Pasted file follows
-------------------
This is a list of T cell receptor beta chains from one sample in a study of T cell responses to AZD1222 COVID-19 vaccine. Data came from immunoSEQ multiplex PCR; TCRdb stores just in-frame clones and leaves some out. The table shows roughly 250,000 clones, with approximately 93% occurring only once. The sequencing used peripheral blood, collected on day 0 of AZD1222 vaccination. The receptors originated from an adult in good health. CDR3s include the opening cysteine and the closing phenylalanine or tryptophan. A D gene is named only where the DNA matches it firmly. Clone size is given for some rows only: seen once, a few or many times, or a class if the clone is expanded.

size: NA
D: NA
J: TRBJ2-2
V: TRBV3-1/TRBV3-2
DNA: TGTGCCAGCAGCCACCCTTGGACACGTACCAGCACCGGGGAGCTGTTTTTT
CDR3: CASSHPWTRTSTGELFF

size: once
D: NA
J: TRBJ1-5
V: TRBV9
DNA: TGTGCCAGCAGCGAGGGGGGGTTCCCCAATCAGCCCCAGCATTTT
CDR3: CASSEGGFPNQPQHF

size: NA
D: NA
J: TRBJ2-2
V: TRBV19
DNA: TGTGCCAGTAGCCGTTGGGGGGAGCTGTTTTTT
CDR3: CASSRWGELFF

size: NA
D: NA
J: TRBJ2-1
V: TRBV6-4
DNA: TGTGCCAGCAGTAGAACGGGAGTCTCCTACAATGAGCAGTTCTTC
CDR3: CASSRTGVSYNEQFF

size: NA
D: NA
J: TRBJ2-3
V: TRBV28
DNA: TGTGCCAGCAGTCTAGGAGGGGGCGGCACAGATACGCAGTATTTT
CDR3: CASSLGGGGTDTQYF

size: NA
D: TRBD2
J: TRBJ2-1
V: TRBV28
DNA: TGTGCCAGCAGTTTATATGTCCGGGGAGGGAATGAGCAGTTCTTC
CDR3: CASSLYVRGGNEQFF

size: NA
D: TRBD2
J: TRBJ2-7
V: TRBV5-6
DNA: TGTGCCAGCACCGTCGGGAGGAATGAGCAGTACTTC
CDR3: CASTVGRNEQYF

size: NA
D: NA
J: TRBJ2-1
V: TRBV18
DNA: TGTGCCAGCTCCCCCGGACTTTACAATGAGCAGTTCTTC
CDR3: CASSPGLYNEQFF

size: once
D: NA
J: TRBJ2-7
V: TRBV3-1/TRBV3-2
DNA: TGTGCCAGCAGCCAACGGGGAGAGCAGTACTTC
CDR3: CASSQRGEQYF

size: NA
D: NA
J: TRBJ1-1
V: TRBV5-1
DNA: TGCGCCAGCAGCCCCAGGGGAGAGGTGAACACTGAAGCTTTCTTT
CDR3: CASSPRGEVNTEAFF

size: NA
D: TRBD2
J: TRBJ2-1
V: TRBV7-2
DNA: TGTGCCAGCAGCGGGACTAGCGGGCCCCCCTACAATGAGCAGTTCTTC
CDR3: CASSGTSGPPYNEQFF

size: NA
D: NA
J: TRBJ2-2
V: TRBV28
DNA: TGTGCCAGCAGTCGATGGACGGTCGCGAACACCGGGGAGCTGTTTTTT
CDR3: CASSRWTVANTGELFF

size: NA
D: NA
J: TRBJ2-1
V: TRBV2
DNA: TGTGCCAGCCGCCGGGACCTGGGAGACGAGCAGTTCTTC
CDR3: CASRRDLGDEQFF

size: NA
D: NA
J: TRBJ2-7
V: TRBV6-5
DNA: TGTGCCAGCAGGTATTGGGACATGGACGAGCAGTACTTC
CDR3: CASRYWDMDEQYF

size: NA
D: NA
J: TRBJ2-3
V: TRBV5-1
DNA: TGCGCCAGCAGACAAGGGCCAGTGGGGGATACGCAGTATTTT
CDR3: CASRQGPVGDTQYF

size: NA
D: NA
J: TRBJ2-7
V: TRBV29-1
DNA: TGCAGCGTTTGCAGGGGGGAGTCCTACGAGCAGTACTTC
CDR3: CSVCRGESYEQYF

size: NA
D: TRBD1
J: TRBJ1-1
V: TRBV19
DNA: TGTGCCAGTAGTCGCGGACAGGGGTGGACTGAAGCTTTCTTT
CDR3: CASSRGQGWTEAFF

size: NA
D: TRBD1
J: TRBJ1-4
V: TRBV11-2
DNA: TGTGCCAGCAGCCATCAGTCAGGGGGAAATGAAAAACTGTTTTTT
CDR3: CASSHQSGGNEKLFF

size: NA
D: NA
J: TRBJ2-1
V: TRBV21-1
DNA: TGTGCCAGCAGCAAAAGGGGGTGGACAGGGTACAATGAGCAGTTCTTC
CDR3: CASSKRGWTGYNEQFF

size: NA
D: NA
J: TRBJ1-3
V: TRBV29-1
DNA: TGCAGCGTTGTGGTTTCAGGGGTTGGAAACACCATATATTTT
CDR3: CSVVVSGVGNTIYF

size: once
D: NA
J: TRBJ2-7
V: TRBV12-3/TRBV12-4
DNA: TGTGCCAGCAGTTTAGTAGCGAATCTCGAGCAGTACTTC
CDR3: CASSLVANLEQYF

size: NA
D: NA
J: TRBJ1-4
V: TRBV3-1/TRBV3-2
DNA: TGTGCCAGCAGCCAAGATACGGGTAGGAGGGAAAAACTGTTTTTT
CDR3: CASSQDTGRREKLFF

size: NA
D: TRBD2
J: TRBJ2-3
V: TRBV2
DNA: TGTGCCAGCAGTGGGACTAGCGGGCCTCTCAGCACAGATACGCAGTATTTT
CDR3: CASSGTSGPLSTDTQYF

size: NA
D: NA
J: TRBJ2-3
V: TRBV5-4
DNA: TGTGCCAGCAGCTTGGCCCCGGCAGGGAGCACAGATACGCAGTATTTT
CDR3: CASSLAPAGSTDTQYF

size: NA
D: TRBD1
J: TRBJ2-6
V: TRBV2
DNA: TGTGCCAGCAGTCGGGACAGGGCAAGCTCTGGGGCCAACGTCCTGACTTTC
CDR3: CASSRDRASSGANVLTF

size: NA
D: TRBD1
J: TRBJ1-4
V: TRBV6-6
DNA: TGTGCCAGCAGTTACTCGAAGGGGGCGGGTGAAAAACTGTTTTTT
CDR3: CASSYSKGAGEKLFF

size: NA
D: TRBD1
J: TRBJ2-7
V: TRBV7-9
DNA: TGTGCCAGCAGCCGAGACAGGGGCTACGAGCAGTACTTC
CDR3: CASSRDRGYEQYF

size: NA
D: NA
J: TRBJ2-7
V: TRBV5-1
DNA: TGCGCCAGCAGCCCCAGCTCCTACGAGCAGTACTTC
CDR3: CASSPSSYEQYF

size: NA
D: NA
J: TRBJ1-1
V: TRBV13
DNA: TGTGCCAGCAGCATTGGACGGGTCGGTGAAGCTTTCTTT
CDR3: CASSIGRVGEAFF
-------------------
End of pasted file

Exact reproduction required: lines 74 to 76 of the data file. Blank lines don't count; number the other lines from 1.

size: NA
D: NA
J: TRBJ2-1